There is a lot of data out there, but it is dispersed, incomplete and difficult to understand without context. True Elements is trying to solve the challenge of too much data but not enough actionable intelligence. They are bringing together existing data from close to 90 global, national, and regional sources, including fixed sensors, industry permit discharges, geographical and topographical information, crop data, soil, weather forecasts, and more. True Elements takes all this data, puts it in one place, normalizes it and visualizes it on one screen with water quality scores that are updated in real time based on new information coming in. This process makes the data understandable, provides context, and most importantly, through analysis and forecasting, provides insights decision-makers need to address short and long-term water risks.

Online map of multiple data sources of water.

True Elements tacks multiple data sources. https://trueelements.com/.

Better data means better decisions.

It can be hard to understand what this means without examples of how it is used. A company could use it to understand water quality within their watershed to make decisions about where to site new facilities, or to evaluate operational risks for their suppliers or sites. In the US, two of the largest challenges to surface water are agricultural and stormwater runoff. By combining data such as crop data, soil, topography, and weather, True Elements can predict likely pollutant level runoff into the watershed and companies can use this to assess any disruption to operations.

But is there enough data?

There are still significant data gaps, however, as water flows through a watershed, what is in it and the impacts will vary tremendously. Sampling frequency is often a big challenge. Real-time sensors are expensive to install and maintain, and what is measured today is not necessarily representative of what is in the water body tomorrow. Traditional options for collecting water quality data are either to take a grab sample that requires a person to physically collect water and send it to a lab, or to set up lab grade sensors operating in the field requiring significant maintenance and only providing information where the sensors are installed. Having sufficient real-time data measuring a wide range of water quality parameters across large geographies is often a challenge and critical to truly understand quality and impact.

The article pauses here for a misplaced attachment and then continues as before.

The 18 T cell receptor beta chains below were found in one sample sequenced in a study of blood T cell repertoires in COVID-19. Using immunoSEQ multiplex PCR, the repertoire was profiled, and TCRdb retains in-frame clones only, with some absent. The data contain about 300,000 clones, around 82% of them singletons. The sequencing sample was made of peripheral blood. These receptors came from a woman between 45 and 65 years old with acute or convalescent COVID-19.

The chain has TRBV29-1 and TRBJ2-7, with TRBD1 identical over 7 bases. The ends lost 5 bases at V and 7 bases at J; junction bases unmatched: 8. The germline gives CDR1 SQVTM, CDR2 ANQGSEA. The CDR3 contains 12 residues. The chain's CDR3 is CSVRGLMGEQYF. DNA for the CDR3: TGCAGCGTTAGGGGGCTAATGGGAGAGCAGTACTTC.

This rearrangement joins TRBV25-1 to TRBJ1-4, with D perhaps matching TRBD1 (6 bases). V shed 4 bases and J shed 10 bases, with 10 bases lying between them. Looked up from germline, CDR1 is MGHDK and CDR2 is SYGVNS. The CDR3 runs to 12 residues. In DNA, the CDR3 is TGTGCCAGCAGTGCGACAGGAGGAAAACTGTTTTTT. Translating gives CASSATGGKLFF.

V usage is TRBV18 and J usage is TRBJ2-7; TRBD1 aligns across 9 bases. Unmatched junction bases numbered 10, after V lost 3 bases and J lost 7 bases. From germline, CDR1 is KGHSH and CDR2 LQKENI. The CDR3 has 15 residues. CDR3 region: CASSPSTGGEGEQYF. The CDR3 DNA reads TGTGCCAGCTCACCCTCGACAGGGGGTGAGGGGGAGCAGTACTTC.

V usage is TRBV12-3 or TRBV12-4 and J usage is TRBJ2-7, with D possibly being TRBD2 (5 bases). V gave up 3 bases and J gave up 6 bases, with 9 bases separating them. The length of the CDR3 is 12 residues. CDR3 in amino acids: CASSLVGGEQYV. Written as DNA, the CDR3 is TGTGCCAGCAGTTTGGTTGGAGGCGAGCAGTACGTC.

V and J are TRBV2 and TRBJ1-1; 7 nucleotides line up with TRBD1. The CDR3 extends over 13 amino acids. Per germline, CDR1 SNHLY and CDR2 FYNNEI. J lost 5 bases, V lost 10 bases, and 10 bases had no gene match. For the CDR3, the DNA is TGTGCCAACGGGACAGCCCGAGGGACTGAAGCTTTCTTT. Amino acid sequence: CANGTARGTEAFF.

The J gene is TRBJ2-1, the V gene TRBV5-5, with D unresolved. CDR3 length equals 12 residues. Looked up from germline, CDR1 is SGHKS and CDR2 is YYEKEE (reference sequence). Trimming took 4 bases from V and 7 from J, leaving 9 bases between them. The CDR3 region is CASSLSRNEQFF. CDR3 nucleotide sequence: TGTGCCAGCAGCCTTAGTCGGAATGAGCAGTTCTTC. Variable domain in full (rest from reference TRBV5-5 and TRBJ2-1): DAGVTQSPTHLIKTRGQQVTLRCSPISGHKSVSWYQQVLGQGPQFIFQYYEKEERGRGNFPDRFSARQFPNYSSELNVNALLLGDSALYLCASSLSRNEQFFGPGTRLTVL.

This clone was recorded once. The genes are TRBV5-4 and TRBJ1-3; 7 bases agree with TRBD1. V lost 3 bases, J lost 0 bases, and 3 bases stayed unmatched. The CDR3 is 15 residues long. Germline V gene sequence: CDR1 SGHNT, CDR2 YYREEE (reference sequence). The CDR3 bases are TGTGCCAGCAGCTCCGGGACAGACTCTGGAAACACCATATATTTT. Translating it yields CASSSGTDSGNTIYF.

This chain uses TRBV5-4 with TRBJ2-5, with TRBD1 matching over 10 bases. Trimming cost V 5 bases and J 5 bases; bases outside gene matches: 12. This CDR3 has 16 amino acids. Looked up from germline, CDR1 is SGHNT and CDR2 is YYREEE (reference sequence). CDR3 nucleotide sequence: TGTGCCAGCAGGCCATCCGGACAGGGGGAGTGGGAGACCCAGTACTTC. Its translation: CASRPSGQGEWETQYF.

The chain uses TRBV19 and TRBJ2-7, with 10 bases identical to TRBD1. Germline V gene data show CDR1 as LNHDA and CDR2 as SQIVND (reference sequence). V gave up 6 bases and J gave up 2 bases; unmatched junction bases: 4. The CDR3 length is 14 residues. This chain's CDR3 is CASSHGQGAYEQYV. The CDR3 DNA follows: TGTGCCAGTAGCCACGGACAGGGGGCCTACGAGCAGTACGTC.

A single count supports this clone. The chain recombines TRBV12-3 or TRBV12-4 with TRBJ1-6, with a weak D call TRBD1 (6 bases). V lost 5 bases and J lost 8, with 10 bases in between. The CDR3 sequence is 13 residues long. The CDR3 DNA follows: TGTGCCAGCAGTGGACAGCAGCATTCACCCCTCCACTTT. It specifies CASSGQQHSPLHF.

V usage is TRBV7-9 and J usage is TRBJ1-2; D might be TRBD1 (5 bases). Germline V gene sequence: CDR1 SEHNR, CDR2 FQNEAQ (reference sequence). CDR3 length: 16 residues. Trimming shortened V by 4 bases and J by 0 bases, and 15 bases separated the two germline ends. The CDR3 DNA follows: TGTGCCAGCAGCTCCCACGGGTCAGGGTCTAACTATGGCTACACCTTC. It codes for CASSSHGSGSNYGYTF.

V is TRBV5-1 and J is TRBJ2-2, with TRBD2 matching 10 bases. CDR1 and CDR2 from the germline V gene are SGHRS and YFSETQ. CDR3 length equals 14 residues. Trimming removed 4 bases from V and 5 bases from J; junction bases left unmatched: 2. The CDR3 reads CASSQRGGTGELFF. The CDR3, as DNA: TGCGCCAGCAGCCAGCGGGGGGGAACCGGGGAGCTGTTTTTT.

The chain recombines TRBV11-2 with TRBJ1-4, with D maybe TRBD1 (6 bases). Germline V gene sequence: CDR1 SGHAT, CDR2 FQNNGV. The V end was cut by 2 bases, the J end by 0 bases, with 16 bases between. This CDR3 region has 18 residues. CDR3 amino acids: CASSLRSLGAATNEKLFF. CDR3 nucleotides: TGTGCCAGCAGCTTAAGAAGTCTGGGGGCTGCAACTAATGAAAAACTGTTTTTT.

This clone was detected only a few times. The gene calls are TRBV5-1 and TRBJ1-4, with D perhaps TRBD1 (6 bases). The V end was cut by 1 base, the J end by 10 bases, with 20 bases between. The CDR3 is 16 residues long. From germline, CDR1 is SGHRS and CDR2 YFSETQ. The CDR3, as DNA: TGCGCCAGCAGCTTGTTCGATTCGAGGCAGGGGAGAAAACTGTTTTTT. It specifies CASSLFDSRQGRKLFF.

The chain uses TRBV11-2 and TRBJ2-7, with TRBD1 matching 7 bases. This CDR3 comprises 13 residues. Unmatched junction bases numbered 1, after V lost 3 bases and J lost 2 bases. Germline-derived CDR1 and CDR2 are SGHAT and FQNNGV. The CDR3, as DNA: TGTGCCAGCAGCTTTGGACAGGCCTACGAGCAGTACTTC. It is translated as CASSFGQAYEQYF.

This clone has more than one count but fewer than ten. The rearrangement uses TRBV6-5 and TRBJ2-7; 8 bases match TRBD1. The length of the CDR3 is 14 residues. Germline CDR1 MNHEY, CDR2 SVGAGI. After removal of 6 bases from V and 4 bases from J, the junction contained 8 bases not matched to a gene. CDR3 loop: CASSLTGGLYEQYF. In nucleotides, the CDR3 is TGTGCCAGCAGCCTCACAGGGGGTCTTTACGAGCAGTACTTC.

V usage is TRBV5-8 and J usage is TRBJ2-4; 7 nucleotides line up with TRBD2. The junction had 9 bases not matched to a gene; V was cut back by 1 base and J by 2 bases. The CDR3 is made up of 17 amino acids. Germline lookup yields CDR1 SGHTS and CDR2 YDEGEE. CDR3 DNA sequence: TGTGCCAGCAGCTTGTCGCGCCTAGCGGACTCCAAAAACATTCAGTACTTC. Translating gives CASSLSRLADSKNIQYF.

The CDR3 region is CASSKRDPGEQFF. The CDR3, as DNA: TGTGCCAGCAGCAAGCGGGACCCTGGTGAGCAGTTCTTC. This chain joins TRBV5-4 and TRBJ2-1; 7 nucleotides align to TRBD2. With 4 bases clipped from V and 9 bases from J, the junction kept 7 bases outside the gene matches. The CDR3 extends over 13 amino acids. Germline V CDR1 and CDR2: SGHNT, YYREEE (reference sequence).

Water quality depends on the local context; as what needs to be monitored will vary based on the main challenges in a given water body. For example, in some cases, sediment transport and deposition are necessary and beneficial, carrying nutrients to floodplains, building streambanks and resilient coasts; in others, it transports excess of nutrients and can negatively impact juvenile fish or invertebrates. By understanding the local contexts, we can better understand what actions need to be taken to improve it.